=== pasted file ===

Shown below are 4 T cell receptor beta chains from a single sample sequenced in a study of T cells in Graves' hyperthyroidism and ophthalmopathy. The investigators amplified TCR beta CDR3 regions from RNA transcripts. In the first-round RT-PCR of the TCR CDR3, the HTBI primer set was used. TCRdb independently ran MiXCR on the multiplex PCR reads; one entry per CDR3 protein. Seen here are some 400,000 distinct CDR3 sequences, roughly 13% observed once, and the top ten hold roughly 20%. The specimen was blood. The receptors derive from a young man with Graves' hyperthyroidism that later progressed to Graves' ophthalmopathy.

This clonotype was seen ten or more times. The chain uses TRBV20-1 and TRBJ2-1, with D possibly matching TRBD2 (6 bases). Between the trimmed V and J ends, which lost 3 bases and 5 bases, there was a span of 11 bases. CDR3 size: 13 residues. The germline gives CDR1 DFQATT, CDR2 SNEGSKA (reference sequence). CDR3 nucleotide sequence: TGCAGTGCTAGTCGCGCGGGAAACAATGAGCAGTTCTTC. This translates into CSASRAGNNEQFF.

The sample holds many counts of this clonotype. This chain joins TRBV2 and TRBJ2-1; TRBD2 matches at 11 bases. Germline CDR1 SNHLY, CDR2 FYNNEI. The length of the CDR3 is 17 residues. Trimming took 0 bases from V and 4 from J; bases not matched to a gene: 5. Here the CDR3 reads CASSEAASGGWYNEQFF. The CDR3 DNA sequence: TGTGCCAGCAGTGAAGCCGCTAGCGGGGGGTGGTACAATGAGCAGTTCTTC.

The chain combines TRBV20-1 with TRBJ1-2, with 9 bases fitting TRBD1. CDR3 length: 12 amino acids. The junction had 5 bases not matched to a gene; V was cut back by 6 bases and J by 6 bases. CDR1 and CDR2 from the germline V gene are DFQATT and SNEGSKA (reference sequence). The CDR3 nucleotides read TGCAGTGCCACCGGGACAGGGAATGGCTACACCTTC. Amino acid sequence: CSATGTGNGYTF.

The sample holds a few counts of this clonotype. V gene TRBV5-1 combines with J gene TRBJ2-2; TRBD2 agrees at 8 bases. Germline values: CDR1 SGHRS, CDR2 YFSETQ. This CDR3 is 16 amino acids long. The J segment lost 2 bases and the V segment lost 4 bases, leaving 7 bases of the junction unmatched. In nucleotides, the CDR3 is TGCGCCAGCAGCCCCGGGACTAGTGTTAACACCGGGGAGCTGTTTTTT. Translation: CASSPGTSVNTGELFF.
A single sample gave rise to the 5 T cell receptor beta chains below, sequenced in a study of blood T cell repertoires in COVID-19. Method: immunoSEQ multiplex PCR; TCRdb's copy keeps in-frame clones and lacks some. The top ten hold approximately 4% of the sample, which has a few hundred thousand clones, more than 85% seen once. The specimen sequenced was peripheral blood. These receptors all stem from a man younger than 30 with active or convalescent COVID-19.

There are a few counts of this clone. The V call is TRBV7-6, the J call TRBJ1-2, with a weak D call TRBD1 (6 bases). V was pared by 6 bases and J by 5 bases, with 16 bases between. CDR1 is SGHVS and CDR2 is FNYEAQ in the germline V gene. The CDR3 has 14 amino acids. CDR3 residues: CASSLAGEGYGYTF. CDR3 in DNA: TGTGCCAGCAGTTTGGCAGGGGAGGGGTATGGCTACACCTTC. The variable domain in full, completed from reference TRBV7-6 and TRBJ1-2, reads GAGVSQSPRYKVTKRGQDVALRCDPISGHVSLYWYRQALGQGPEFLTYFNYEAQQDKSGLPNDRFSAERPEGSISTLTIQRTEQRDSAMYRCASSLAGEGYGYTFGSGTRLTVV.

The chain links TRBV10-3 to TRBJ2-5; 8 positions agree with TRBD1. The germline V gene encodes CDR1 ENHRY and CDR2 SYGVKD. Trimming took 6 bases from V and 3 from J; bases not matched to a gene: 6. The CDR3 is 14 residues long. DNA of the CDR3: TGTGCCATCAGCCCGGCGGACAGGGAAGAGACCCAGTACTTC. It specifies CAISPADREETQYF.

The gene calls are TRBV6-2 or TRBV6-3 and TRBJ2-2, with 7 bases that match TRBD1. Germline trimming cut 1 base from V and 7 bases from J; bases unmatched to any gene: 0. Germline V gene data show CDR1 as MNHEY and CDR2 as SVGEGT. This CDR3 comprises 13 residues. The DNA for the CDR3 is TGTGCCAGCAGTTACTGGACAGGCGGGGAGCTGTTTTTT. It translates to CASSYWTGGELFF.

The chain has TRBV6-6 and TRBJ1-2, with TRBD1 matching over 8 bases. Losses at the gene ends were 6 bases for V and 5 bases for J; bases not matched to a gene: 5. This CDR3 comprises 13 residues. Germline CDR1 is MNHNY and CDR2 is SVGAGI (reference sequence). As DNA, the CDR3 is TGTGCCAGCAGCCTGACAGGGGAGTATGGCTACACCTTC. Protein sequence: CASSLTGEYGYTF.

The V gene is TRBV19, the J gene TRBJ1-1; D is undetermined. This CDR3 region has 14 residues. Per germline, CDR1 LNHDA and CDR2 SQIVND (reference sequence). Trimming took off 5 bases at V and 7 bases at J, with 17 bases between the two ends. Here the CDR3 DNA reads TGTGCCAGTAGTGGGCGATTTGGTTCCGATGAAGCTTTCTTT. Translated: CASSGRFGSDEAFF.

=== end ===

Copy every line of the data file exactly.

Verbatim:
Shown below are 4 T cell receptor beta chains from a single sample sequenced in a study of T cells in Graves' hyperthyroidism and ophthalmopathy. The investigators amplified TCR beta CDR3 regions from RNA transcripts. In the first-round RT-PCR of the TCR CDR3, the HTBI primer set was used. TCRdb independently ran MiXCR on the multiplex PCR reads; one entry per CDR3 protein. Seen here are some 400,000 distinct CDR3 sequences, roughly 13% observed once, and the top ten hold roughly 20%. The specimen was blood. The receptors derive from a young man with Graves' hyperthyroidism that later progressed to Graves' ophthalmopathy.

This clonotype was seen ten or more times. The chain uses TRBV20-1 and TRBJ2-1, with D possibly matching TRBD2 (6 bases). Between the trimmed V and J ends, which lost 3 bases and 5 bases, there was a span of 11 bases. CDR3 size: 13 residues. The germline gives CDR1 DFQATT, CDR2 SNEGSKA (reference sequence). CDR3 nucleotide sequence: TGCAGTGCTAGTCGCGCGGGAAACAATGAGCAGTTCTTC. This translates into CSASRAGNNEQFF.

The sample holds many counts of this clonotype. This chain joins TRBV2 and TRBJ2-1; TRBD2 matches at 11 bases. Germline CDR1 SNHLY, CDR2 FYNNEI. The length of the CDR3 is 17 residues. Trimming took 0 bases from V and 4 from J; bases not matched to a gene: 5. Here the CDR3 reads CASSEAASGGWYNEQFF. The CDR3 DNA sequence: TGTGCCAGCAGTGAAGCCGCTAGCGGGGGGTGGTACAATGAGCAGTTCTTC.

The chain combines TRBV20-1 with TRBJ1-2, with 9 bases fitting TRBD1. CDR3 length: 12 amino acids. The junction had 5 bases not matched to a gene; V was cut back by 6 bases and J by 6 bases. CDR1 and CDR2 from the germline V gene are DFQATT and SNEGSKA (reference sequence). The CDR3 nucleotides read TGCAGTGCCACCGGGACAGGGAATGGCTACACCTTC. Amino acid sequence: CSATGTGNGYTF.

The sample holds a few counts of this clonotype. V gene TRBV5-1 combines with J gene TRBJ2-2; TRBD2 agrees at 8 bases. Germline values: CDR1 SGHRS, CDR2 YFSETQ. This CDR3 is 16 amino acids long. The J segment lost 2 bases and the V segment lost 4 bases, leaving 7 bases of the junction unmatched. In nucleotides, the CDR3 is TGCGCCAGCAGCCCCGGGACTAGTGTTAACACCGGGGAGCTGTTTTTT. Translation: CASSPGTSVNTGELFF.
A single sample gave rise to the 5 T cell receptor beta chains below, sequenced in a study of blood T cell repertoires in COVID-19. Method: immunoSEQ multiplex PCR; TCRdb's copy keeps in-frame clones and lacks some. The top ten hold approximately 4% of the sample, which has a few hundred thousand clones, more than 85% seen once. The specimen sequenced was peripheral blood. These receptors all stem from a man younger than 30 with active or convalescent COVID-19.

There are a few counts of this clone. The V call is TRBV7-6, the J call TRBJ1-2, with a weak D call TRBD1 (6 bases). V was pared by 6 bases and J by 5 bases, with 16 bases between. CDR1 is SGHVS and CDR2 is FNYEAQ in the germline V gene. The CDR3 has 14 amino acids. CDR3 residues: CASSLAGEGYGYTF. CDR3 in DNA: TGTGCCAGCAGTTTGGCAGGGGAGGGGTATGGCTACACCTTC. The variable domain in full, completed from reference TRBV7-6 and TRBJ1-2, reads GAGVSQSPRYKVTKRGQDVALRCDPISGHVSLYWYRQALGQGPEFLTYFNYEAQQDKSGLPNDRFSAERPEGSISTLTIQRTEQRDSAMYRCASSLAGEGYGYTFGSGTRLTVV.

The chain links TRBV10-3 to TRBJ2-5; 8 positions agree with TRBD1. The germline V gene encodes CDR1 ENHRY and CDR2 SYGVKD. Trimming took 6 bases from V and 3 from J; bases not matched to a gene: 6. The CDR3 is 14 residues long. DNA of the CDR3: TGTGCCATCAGCCCGGCGGACAGGGAAGAGACCCAGTACTTC. It specifies CAISPADREETQYF.

The gene calls are TRBV6-2 or TRBV6-3 and TRBJ2-2, with 7 bases that match TRBD1. Germline trimming cut 1 base from V and 7 bases from J; bases unmatched to any gene: 0. Germline V gene data show CDR1 as MNHEY and CDR2 as SVGEGT. This CDR3 comprises 13 residues. The DNA for the CDR3 is TGTGCCAGCAGTTACTGGACAGGCGGGGAGCTGTTTTTT. It translates to CASSYWTGGELFF.

The chain has TRBV6-6 and TRBJ1-2, with TRBD1 matching over 8 bases. Losses at the gene ends were 6 bases for V and 5 bases for J; bases not matched to a gene: 5. This CDR3 comprises 13 residues. Germline CDR1 is MNHNY and CDR2 is SVGAGI (reference sequence). As DNA, the CDR3 is TGTGCCAGCAGCCTGACAGGGGAGTATGGCTACACCTTC. Protein sequence: CASSLTGEYGYTF.

The V gene is TRBV19, the J gene TRBJ1-1; D is undetermined. This CDR3 region has 14 residues. Per germline, CDR1 LNHDA and CDR2 SQIVND (reference sequence). Trimming took off 5 bases at V and 7 bases at J, with 17 bases between the two ends. Here the CDR3 DNA reads TGTGCCAGTAGTGGGCGATTTGGTTCCGATGAAGCTTTCTTT. Translated: CASSGRFGSDEAFF.